SWIRL, SNIFF AND SIP AT THE GALIANO WINE FESTIVAL
Ignoring the crowd around me, I study the pink blush of the rosť in my glass. I swirl. I sniff. I sip. Elegant, with hints of fresh, small fruits. According to wine tasting protocol, I should spit this mouthful into the bucket provided. But not this time; it is too tasty. I swallow my sip and put a check mark by the wine's name in my tasting booklet.
So begins my adventure at the Galiano Wine and Beer Tasting Festival. Islanders and visitors alike have come to sip, savour, and sample wines, craft beers and ciders. Galiano Island, one of the Gulf Islands off the coast of the Lower Mainland, is a forty-five minute ferry ride from Tsawwassen. For over twenty years, this outdoor festival has been the main fund raiser for the Galiano Health Care Society.
Upon entry, I am given two glasses. A wine glass, etched with the Festival's splashing otter mascot, and a beer tasting glass. I am not a beer aficionado so the small glass will not get used. Kim, my wine tasting pal and I take a stroll past the booths. We debate our strategy with friends. Some are searching for the best wines below a certain price point. Others are tasting ones high above what they normally pay for a bottle. Others are tasting only reds, some only bubbly. We aim to discover a new favourite for a summer sipper.
One of the wine representatives expounds on how much he enjoys this unpretentious event as he pours Kim an extra-large tasting portion. Many of the wines he and the other merchants showcase today are available at stores on the island. So if we do find a favourite, we will likely be able to buy some before sailing off the island.
An army of volunteers is busy preparing and serving trays of finger foods. Over the years, the reputation for the Festival's food has grown. Platters of homemade sushi are emptied in short order; the server does not get far from the kitchen. Homemade hummus with organic vegetables are a healthful snack as is the house made antipasto. Stuffed mushrooms, deviled eggs, chicken wings, and meatballs were all worth trying. When more ballast is needed, platters of assorted cheeses, cold cuts, and sandwiches appear. Pastries and fresh watermelon slices round out the offerings. Who need supper after this?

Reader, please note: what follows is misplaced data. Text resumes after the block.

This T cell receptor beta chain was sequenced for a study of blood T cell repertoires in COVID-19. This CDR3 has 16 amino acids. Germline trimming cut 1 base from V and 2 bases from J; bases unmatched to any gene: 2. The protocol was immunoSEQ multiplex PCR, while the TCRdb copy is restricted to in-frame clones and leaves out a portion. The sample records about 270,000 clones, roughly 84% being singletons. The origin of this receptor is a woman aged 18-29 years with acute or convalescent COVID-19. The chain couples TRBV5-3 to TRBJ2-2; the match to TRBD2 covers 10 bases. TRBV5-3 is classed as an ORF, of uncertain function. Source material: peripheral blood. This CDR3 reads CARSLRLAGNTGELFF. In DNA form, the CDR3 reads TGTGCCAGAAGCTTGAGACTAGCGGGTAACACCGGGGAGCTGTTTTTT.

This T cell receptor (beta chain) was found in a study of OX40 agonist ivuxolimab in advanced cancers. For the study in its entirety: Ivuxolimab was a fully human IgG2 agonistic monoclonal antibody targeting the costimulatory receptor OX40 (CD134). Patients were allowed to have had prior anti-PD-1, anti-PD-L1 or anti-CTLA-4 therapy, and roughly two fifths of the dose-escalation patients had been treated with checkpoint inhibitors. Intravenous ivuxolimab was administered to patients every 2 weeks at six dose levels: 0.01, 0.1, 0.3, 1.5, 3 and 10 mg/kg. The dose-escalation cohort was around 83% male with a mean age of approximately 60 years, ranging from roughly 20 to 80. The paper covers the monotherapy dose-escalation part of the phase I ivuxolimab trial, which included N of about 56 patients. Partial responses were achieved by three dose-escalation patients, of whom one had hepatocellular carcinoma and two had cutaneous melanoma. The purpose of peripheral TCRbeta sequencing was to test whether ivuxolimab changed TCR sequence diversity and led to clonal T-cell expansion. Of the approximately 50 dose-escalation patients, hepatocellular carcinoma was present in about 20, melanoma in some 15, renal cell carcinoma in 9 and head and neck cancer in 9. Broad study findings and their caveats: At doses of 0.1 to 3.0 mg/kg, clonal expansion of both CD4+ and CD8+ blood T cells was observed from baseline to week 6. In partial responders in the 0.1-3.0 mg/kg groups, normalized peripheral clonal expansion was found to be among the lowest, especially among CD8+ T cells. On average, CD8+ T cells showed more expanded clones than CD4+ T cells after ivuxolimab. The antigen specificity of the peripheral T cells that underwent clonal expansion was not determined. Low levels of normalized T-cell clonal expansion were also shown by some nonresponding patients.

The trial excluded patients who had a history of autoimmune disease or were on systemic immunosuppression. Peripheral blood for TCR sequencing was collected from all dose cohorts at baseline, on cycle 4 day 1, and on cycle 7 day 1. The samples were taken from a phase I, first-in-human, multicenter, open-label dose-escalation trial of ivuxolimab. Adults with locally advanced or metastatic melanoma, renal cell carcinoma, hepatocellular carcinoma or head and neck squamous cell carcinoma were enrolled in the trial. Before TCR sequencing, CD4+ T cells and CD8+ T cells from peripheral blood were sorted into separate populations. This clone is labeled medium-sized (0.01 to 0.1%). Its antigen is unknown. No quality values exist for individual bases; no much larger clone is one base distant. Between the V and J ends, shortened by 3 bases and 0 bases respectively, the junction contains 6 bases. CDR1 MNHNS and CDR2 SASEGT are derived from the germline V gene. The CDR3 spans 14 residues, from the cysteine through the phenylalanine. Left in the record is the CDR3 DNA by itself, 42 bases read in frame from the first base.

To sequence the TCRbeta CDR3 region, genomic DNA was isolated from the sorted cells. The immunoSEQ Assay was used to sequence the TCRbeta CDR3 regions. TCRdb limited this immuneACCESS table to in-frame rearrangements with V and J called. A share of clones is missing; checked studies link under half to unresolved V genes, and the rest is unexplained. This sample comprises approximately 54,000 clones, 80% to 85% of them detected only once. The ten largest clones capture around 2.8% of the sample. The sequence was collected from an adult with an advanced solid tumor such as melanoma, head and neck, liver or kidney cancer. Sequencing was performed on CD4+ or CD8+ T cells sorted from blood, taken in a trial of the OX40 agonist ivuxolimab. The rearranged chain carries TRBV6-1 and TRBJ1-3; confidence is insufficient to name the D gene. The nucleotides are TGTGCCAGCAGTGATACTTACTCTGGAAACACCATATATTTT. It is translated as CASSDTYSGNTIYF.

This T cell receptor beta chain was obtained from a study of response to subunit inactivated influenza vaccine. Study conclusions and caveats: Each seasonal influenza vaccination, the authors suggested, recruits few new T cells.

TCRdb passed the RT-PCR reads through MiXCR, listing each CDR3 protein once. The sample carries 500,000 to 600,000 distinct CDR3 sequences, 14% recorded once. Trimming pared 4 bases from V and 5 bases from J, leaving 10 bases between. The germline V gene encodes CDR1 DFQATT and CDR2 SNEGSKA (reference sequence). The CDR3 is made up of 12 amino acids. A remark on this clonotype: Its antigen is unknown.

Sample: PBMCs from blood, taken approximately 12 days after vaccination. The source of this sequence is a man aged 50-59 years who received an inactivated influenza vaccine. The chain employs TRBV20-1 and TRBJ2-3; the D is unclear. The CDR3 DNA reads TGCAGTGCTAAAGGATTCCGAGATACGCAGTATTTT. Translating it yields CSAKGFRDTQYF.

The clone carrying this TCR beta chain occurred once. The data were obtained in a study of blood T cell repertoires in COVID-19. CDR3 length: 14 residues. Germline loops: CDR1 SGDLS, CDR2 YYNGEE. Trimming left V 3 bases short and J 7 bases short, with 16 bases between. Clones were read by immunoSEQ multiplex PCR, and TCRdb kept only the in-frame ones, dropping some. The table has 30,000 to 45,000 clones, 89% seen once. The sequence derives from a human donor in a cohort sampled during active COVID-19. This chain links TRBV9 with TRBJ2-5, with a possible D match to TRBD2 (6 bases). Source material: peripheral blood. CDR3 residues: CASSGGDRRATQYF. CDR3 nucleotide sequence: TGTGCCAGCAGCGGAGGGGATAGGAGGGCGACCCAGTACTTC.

In between the tasting and munching, we browse the silent auction items. What to bid on? A brilliant glass art piece or a wooden chair complete with wine glass holder? Various island artisans have pottery, jewellery and art works for sale. The local bookstore has brought a broad selection covering wine and spirits, cooking, travel, gardening and more. A band keeps the vibe up and people in the shade tents are tapping their toes. A very tall fellow offers his long arm as a measure for my purchase of a length of 50/50 draw tickets.
Wine recommendations are exchanged with others waiting in line for samples. One couple makes this Festival the highlight of their annual weekend visit. "We love the casual atmosphere and tasting wines outdoors." they comment as they point out their favourites marked in their notes. Then they ask, between swirls, sniffs, and sips, "We've hiked Bodega Ridge and Montague Provincial Park. Where else should we visit?"
I pause to swallow a mouthful of a particularly tasty Italian frizzante and start on my list of Galiano favourites. Looking from The Bluffs Park at ferries in Active Pass and over lushly treed islands receding into a distant mist like a Toni Onley painting is always a pleasure. More gratifying still are the expansive vistas at the end of the more rigorous uphill trail on Mount Galiano. Bellhouse Park offers a gentle slope to the shoreline and is a fine spot, should it be a lucky summer's day, to watch orcas swim by. The sculpted sandstone rocks along one side of Bellhouse and at Retreat Cove are a gallery of undulating shapes, openings, and patterns. Morning Beach is more sheltered and suitable for swimming and a steep hike down through the forest to Mathews Point brings you to a pebble and sand beach on Active Pass.
I could go on but the line has moved. The smiling wine rep pours a taste and explains the mix of grapes in the vintage. As I hold the glass up to the light and swirl, I ponder whether this will be a "sip and spit" or a "sip and swallow?"
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